In terms of accuracy and sustainability, Schwartz noted Wistia continues its partnership with the aforementioned 3Play Media in producing what he described as “100% human-reviewed” transcripts and captions. In addition, Wistia works with Deepgram on automatic speech recognition. Because of artificial intelligence’s steady rise in prominence, Schwartz said “there’s a lot of competition out there” with “a lot of great vendors” in the ASR arena and prices for services have dipped accordingly.

Accuracy, Schwartz said, is of vital importance and he noted customers have reported captions on YouTube being subpar in this regard. It’s surprising news to him, given the resources available to Google to invest in building more accurate captions. One thing Wistia has done to mitigate errors is provide an easy-to-use transcript editor, whereby users can correct transcripts in an environment which Schwartz likened to Google Docs or Microsoft Word. “We want to make it really easy for people to be able to correct any issues [with the transcript],” he said.

Feedback-wise, Schwartz said customers are happy with Wistia’s support for accessibility in part because they have to be accessible; many companies, he said, are mandated to “adhere to higher accessibility standards.” Moreover, Schwartz said companies find support accessibility simply the right thing to do in a morality sense. The more accessible a video is, the greater audience it attracts because something like captions, as one example, is universally beneficial to anyone, regardless of one’s aural abilities. If you’re a content marketer, Schwartz told me, accessibility can spell the difference between someone engaging with a video versus clicking away and leaving to do something else.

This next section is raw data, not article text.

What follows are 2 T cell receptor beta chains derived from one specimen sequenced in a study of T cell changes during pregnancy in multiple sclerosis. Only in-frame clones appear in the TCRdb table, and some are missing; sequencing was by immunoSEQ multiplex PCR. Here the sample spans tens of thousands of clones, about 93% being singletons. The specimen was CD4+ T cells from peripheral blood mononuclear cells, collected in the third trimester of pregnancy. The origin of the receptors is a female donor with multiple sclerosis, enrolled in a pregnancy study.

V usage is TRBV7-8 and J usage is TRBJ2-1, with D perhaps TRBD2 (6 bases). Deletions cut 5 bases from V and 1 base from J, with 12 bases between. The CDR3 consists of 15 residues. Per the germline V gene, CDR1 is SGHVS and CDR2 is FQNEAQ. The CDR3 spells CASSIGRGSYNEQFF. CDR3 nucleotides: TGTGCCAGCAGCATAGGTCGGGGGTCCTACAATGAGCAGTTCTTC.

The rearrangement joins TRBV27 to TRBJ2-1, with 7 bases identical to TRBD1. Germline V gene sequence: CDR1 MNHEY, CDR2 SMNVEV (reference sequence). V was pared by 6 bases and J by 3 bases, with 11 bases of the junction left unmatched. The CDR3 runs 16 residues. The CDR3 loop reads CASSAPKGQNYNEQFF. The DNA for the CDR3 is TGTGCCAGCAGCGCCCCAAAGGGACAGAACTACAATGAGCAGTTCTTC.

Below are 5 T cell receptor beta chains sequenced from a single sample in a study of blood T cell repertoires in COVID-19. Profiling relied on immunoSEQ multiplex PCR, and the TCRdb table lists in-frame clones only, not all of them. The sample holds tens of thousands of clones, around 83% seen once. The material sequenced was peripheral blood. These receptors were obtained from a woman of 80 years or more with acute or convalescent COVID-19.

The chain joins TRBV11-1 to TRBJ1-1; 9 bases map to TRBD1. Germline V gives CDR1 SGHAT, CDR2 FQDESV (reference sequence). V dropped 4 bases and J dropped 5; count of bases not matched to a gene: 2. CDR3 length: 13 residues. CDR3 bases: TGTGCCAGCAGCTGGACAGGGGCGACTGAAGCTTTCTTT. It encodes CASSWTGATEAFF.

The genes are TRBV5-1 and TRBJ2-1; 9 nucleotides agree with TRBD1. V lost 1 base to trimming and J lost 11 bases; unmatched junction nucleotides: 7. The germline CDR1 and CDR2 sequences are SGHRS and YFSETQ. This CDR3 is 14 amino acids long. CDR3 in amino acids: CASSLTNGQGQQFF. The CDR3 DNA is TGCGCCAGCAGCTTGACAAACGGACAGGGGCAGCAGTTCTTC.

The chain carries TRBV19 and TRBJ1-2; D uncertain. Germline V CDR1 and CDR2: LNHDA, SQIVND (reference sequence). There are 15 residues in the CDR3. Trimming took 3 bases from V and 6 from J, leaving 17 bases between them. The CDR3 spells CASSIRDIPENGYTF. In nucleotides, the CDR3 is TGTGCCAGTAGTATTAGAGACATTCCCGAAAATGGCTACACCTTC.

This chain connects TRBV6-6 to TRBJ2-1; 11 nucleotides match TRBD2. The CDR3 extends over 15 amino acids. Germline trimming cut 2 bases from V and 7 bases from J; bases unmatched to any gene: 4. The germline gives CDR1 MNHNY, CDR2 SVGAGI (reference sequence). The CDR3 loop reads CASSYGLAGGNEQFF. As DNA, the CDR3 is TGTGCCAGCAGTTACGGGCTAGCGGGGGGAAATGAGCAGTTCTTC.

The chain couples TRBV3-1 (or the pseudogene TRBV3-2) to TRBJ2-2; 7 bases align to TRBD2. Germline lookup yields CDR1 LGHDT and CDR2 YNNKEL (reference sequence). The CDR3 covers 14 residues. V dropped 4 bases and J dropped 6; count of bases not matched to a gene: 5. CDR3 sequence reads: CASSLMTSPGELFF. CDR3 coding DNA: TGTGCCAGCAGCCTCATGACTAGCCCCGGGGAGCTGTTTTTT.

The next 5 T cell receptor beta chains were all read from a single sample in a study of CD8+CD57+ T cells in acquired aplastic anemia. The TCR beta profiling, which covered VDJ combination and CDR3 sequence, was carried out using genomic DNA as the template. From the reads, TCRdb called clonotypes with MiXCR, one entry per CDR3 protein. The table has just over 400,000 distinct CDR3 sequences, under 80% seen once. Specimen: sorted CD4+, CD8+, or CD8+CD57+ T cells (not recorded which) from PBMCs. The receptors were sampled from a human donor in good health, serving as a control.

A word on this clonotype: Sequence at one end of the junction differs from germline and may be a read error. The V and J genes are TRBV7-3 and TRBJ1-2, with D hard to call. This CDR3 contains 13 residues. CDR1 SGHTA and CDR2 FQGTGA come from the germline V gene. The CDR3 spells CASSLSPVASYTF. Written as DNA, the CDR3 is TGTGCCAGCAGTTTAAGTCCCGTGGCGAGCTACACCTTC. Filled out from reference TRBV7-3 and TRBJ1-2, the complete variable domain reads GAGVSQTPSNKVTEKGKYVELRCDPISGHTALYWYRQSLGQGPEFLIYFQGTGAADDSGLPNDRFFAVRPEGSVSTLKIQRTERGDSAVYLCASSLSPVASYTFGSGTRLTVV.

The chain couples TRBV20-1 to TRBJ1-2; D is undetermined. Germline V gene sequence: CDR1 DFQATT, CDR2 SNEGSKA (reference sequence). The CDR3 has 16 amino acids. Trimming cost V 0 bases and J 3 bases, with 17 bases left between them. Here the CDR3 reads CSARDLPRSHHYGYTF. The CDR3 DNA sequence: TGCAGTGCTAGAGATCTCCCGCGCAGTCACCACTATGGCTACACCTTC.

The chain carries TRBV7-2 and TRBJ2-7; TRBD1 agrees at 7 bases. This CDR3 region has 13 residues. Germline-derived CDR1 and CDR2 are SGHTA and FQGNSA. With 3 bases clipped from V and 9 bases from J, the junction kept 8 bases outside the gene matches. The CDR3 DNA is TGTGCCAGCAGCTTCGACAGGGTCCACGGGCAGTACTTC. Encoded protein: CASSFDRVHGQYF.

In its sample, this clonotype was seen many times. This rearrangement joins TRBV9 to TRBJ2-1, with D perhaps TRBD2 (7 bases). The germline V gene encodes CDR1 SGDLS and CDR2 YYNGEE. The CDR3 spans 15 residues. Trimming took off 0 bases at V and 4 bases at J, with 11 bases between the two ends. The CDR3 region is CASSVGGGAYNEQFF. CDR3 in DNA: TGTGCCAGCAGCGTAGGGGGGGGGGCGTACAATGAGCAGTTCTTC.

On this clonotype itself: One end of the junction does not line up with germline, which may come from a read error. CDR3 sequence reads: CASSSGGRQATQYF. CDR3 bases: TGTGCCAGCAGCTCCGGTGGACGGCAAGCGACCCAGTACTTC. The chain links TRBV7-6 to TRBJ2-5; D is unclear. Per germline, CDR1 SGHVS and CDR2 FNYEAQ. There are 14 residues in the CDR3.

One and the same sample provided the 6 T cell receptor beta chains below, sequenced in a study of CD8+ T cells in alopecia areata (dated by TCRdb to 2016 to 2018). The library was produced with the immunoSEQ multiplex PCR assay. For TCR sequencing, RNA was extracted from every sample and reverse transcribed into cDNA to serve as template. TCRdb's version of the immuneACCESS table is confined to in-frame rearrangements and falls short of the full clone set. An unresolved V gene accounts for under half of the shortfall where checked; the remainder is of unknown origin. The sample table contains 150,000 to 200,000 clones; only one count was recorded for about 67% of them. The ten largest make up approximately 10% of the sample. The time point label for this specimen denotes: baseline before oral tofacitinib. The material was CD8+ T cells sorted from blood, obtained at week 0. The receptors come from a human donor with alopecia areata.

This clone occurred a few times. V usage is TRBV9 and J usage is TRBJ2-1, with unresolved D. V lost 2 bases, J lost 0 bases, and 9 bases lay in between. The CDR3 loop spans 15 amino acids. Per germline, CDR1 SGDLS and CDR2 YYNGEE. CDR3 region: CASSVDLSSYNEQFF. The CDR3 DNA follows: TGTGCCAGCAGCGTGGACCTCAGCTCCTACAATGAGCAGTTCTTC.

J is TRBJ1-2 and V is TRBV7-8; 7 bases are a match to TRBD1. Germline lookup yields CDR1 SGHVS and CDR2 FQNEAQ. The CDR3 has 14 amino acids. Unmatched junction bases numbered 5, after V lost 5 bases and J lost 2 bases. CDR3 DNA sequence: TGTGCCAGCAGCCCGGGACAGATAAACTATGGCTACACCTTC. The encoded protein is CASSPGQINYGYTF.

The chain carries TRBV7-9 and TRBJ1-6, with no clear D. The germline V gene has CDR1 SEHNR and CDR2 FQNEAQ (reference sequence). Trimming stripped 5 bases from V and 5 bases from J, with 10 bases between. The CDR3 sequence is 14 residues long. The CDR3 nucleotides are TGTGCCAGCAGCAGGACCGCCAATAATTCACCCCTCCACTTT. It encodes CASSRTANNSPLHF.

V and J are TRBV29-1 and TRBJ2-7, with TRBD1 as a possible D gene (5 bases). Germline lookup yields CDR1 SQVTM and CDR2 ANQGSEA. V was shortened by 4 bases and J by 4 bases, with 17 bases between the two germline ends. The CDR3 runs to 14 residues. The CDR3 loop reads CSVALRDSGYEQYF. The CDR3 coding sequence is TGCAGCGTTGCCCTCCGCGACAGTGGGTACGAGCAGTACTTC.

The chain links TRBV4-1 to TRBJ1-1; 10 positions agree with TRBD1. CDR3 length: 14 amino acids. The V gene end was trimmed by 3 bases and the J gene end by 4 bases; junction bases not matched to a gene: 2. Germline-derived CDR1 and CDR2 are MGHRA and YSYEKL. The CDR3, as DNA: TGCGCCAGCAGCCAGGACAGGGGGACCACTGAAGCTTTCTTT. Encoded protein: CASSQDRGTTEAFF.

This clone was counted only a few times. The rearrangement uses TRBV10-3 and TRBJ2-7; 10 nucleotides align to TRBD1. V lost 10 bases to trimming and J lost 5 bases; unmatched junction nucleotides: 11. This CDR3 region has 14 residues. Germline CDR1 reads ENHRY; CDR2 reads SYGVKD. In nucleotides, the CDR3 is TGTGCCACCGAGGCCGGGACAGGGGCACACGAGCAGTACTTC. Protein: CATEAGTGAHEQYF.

“A lot of folks see these [accessibility] features as something that is going to get better engagement for their content and help them with what they want to do with their business,” Schwartz said. “I think it’s great.”

When asked about the future, Schwartz expressed optimism. He believes the ever-burgeoning capabilities of technology, particularly involving AI, will “continue to be a huge boon” for the disability community. For Wistia specifically, Schwartz said the company’s overarching goal is to make accessibility better and easier to implement. The exciting part for him is he feels he and his team “aren’t that far away” from achieving that goal. There’s a lot of increased competition in Wistia’s space, Schwartz said, but the higher pressure ultimately propels the company to work harder and build better products. Accessibility is one area where Wistia stands out in the marketplace, and something Schwartz is extremely proud to boast about. His long-term vision for Wistia is to continue innovating with great products and “make things more accessible and [create a] heightened and great user experience for everybody.”

Schwartz knows the work never is truly over. Accessibility is evergreen.

“We can all do better,” he said. “And we will be.”